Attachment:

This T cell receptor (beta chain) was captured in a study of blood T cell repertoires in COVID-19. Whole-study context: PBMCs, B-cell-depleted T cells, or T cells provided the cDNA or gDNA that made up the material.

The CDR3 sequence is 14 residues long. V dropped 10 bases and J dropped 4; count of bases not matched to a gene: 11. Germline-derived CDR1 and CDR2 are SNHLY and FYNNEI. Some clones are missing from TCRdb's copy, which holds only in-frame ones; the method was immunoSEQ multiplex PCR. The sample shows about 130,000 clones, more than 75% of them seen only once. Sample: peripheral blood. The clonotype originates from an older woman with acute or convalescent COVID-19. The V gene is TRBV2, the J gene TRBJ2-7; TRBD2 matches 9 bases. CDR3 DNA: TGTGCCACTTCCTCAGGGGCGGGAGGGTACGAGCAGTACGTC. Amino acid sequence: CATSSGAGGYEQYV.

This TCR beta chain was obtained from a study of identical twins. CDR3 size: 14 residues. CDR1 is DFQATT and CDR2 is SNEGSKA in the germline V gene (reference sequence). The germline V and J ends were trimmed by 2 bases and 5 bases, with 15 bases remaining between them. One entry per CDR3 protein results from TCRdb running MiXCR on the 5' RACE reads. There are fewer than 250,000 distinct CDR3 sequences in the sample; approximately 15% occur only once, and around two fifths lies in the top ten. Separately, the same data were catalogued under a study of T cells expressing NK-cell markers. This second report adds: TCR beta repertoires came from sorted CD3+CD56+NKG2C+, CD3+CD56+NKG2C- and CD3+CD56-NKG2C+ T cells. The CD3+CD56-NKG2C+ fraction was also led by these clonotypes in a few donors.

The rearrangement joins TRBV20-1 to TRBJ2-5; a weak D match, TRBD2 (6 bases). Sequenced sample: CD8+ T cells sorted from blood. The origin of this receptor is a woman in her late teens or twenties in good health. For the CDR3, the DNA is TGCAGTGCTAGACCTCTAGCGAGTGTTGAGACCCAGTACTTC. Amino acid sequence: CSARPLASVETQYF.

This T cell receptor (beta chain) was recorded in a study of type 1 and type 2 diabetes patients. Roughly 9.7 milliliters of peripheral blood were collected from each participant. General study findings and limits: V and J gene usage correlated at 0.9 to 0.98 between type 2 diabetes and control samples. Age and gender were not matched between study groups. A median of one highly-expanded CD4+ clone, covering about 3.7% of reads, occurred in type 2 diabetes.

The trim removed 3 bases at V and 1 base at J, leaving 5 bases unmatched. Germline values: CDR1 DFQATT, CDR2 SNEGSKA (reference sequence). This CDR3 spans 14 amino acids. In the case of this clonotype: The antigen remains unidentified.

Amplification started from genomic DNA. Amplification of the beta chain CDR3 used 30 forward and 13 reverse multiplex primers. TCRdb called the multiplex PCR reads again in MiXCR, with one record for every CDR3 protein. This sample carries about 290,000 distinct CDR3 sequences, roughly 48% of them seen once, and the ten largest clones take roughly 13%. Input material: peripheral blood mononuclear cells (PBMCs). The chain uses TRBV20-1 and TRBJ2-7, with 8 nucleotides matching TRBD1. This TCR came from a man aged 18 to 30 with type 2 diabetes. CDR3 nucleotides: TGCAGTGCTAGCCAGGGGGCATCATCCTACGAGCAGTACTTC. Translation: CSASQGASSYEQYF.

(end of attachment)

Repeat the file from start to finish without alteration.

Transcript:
This T cell receptor (beta chain) was captured in a study of blood T cell repertoires in COVID-19. Whole-study context: PBMCs, B-cell-depleted T cells, or T cells provided the cDNA or gDNA that made up the material.

The CDR3 sequence is 14 residues long. V dropped 10 bases and J dropped 4; count of bases not matched to a gene: 11. Germline-derived CDR1 and CDR2 are SNHLY and FYNNEI. Some clones are missing from TCRdb's copy, which holds only in-frame ones; the method was immunoSEQ multiplex PCR. The sample shows about 130,000 clones, more than 75% of them seen only once. Sample: peripheral blood. The clonotype originates from an older woman with acute or convalescent COVID-19. The V gene is TRBV2, the J gene TRBJ2-7; TRBD2 matches 9 bases. CDR3 DNA: TGTGCCACTTCCTCAGGGGCGGGAGGGTACGAGCAGTACGTC. Amino acid sequence: CATSSGAGGYEQYV.

This TCR beta chain was obtained from a study of identical twins. CDR3 size: 14 residues. CDR1 is DFQATT and CDR2 is SNEGSKA in the germline V gene (reference sequence). The germline V and J ends were trimmed by 2 bases and 5 bases, with 15 bases remaining between them. One entry per CDR3 protein results from TCRdb running MiXCR on the 5' RACE reads. There are fewer than 250,000 distinct CDR3 sequences in the sample; approximately 15% occur only once, and around two fifths lies in the top ten. Separately, the same data were catalogued under a study of T cells expressing NK-cell markers. This second report adds: TCR beta repertoires came from sorted CD3+CD56+NKG2C+, CD3+CD56+NKG2C- and CD3+CD56-NKG2C+ T cells. The CD3+CD56-NKG2C+ fraction was also led by these clonotypes in a few donors.

The rearrangement joins TRBV20-1 to TRBJ2-5; a weak D match, TRBD2 (6 bases). Sequenced sample: CD8+ T cells sorted from blood. The origin of this receptor is a woman in her late teens or twenties in good health. For the CDR3, the DNA is TGCAGTGCTAGACCTCTAGCGAGTGTTGAGACCCAGTACTTC. Amino acid sequence: CSARPLASVETQYF.

This T cell receptor (beta chain) was recorded in a study of type 1 and type 2 diabetes patients. Roughly 9.7 milliliters of peripheral blood were collected from each participant. General study findings and limits: V and J gene usage correlated at 0.9 to 0.98 between type 2 diabetes and control samples. Age and gender were not matched between study groups. A median of one highly-expanded CD4+ clone, covering about 3.7% of reads, occurred in type 2 diabetes.

The trim removed 3 bases at V and 1 base at J, leaving 5 bases unmatched. Germline values: CDR1 DFQATT, CDR2 SNEGSKA (reference sequence). This CDR3 spans 14 amino acids. In the case of this clonotype: The antigen remains unidentified.

Amplification started from genomic DNA. Amplification of the beta chain CDR3 used 30 forward and 13 reverse multiplex primers. TCRdb called the multiplex PCR reads again in MiXCR, with one record for every CDR3 protein. This sample carries about 290,000 distinct CDR3 sequences, roughly 48% of them seen once, and the ten largest clones take roughly 13%. Input material: peripheral blood mononuclear cells (PBMCs). The chain uses TRBV20-1 and TRBJ2-7, with 8 nucleotides matching TRBD1. This TCR came from a man aged 18 to 30 with type 2 diabetes. CDR3 nucleotides: TGCAGTGCTAGCCAGGGGGCATCATCCTACGAGCAGTACTTC. Translation: CSASQGASSYEQYF.